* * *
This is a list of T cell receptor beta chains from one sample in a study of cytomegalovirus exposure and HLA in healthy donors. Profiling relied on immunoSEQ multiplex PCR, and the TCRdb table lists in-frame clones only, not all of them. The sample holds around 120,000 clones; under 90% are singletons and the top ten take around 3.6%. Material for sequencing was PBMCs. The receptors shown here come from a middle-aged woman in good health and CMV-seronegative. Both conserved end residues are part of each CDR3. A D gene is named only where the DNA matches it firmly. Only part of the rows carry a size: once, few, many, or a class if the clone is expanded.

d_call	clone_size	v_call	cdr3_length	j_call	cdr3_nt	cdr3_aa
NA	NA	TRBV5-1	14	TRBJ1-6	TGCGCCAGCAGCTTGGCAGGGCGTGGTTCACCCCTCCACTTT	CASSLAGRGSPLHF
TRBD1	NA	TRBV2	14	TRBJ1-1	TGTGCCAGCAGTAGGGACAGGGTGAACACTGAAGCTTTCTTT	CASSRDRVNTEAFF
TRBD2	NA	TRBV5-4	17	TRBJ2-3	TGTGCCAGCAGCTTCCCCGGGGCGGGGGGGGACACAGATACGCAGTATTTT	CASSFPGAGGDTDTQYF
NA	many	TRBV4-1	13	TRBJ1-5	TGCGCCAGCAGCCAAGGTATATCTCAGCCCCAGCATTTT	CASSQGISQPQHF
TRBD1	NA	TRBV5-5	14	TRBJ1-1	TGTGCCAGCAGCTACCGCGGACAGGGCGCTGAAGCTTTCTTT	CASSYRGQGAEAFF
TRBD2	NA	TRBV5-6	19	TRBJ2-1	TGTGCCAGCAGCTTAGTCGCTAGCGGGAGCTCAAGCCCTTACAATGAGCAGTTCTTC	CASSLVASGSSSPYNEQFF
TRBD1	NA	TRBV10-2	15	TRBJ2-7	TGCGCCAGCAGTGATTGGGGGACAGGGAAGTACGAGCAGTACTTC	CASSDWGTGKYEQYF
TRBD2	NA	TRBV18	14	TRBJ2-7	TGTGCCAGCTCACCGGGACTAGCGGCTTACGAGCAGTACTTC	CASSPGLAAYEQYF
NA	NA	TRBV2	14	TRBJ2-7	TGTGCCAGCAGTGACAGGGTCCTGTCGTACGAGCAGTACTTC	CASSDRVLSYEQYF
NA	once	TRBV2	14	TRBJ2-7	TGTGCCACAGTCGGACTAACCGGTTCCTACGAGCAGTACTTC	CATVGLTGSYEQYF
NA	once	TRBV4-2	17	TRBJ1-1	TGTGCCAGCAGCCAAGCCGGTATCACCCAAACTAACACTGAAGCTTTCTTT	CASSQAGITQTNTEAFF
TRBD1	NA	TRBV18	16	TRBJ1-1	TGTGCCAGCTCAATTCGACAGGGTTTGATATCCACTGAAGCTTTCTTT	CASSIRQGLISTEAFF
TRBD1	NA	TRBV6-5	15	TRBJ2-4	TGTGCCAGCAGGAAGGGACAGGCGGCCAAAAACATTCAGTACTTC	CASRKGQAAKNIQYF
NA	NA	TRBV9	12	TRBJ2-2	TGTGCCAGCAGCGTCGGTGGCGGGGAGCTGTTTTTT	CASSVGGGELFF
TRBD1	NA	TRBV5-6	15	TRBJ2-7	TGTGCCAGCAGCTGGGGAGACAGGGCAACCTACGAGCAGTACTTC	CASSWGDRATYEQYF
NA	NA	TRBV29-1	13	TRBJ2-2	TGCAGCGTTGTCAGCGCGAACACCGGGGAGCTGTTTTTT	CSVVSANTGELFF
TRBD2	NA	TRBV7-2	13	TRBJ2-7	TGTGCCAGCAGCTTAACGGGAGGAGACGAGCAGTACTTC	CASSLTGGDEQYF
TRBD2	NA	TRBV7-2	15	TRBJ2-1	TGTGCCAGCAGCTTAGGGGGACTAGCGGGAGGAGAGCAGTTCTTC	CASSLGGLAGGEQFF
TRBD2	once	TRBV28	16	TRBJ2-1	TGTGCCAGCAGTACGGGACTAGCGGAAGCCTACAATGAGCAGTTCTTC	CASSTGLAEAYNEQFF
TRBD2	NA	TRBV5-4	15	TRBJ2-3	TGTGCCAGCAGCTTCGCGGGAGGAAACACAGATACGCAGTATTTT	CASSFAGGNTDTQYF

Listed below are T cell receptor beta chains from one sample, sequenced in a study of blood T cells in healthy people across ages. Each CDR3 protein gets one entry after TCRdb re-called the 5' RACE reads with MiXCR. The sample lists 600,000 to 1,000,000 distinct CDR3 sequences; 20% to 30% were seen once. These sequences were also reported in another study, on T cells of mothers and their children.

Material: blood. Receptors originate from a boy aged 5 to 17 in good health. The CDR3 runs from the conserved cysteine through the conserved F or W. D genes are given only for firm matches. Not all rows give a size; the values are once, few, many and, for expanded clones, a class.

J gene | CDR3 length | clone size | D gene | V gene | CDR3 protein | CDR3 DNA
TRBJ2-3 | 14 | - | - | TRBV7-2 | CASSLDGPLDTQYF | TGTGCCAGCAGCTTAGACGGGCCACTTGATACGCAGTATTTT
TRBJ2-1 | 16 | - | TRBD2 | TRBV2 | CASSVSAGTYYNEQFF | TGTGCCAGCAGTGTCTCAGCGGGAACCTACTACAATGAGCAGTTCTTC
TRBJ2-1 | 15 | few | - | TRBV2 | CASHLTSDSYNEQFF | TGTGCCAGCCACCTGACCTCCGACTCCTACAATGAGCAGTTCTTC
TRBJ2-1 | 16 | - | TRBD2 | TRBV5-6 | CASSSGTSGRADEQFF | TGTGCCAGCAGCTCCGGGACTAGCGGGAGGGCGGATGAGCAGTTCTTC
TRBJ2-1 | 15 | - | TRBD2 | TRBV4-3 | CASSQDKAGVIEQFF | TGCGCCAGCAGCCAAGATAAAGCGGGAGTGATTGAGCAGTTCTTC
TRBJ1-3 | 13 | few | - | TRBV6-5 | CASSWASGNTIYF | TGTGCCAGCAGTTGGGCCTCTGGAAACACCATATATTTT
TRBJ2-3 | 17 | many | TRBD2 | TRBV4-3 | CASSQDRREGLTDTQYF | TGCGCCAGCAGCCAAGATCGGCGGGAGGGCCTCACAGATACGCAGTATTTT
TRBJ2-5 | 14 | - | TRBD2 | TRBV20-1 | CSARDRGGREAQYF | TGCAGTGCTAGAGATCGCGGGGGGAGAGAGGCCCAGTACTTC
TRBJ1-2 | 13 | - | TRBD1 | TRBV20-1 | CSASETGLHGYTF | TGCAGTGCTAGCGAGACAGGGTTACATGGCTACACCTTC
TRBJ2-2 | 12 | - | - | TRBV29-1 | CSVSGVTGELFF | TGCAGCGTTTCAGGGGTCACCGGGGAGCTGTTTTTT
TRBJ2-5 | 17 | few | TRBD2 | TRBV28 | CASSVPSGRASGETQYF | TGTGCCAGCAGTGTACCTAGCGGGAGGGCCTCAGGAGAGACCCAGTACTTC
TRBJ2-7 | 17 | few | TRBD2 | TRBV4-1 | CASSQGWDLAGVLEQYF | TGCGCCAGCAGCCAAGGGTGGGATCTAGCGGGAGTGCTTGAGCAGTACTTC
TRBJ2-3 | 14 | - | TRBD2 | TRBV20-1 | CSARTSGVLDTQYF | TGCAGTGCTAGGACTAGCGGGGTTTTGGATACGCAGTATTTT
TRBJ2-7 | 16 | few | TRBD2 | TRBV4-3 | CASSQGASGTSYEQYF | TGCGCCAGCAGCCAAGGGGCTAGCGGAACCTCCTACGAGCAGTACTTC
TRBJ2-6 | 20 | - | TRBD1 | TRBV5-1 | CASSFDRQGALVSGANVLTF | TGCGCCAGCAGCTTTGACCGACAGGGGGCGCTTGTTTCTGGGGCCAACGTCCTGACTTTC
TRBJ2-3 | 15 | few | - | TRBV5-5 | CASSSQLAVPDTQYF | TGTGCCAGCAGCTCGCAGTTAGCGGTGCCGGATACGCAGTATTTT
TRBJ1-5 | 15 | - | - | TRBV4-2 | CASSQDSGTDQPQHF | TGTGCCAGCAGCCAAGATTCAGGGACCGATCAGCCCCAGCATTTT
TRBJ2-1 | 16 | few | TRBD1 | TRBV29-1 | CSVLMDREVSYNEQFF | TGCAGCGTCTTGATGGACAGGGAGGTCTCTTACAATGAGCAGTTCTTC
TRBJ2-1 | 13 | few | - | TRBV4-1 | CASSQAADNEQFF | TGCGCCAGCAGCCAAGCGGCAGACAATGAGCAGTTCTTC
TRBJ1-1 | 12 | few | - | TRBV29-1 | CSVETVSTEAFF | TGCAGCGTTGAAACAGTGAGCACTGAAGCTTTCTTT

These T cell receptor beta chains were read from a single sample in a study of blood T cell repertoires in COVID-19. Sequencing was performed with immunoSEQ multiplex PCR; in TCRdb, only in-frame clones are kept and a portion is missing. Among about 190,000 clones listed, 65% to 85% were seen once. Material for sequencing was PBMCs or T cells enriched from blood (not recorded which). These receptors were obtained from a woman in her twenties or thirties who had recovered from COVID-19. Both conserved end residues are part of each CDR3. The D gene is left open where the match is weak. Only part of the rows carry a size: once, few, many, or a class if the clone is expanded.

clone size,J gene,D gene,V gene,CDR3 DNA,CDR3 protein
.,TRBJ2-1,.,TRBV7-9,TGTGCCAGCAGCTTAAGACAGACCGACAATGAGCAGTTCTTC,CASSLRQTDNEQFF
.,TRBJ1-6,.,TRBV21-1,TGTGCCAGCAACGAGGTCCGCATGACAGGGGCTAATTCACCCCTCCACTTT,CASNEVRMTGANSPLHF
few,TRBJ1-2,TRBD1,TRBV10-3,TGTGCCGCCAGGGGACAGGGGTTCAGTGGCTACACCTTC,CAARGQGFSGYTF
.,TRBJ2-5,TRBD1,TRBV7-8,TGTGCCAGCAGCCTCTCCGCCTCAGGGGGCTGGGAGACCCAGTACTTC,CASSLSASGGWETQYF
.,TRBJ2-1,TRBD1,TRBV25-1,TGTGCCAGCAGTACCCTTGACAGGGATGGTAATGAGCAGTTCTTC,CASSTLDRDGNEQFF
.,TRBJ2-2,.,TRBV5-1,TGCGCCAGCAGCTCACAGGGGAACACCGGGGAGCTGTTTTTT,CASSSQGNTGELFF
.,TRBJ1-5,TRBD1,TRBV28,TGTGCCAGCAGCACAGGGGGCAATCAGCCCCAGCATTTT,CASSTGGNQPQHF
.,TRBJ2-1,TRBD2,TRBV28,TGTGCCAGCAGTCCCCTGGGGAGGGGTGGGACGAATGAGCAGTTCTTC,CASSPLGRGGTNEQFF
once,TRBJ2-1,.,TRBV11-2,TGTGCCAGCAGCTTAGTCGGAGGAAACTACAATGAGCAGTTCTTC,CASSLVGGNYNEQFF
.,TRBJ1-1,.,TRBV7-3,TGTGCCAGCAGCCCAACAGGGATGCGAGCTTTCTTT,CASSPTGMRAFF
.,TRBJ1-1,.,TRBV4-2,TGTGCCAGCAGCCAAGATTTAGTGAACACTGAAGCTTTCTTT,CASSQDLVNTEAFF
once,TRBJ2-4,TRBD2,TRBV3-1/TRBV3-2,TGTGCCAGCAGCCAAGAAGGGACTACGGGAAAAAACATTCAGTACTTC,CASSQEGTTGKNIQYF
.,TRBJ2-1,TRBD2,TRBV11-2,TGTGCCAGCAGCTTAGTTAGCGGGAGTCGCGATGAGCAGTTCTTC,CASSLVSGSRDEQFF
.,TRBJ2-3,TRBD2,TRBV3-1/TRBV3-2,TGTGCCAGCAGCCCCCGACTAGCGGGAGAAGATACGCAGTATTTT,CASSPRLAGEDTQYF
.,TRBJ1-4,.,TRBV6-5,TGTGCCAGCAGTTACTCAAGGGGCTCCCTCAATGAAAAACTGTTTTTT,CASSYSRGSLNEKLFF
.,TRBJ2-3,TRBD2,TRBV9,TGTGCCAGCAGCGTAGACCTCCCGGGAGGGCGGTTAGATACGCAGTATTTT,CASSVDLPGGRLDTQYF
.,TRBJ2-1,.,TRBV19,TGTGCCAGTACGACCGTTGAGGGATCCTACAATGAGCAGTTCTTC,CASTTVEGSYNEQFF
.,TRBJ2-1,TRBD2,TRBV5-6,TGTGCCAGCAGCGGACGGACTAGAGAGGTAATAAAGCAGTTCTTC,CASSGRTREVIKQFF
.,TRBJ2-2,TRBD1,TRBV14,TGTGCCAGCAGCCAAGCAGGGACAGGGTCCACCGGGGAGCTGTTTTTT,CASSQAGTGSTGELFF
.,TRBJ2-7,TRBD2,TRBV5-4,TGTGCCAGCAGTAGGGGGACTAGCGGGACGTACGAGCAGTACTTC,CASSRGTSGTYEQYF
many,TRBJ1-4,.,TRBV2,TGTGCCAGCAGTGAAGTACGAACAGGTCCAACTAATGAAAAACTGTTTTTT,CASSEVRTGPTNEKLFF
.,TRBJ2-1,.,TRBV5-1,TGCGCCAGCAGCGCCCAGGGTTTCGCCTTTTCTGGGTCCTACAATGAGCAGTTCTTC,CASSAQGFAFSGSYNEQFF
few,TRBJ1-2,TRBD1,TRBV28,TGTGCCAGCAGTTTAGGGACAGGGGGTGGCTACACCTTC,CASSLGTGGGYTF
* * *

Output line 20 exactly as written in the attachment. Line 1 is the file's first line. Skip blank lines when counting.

TRBD2	NA	TRBV7-2	15	TRBJ2-1	TGTGCCAGCAGCTTAGGGGGACTAGCGGGAGGAGAGCAGTTCTTC	CASSLGGLAGGEQFF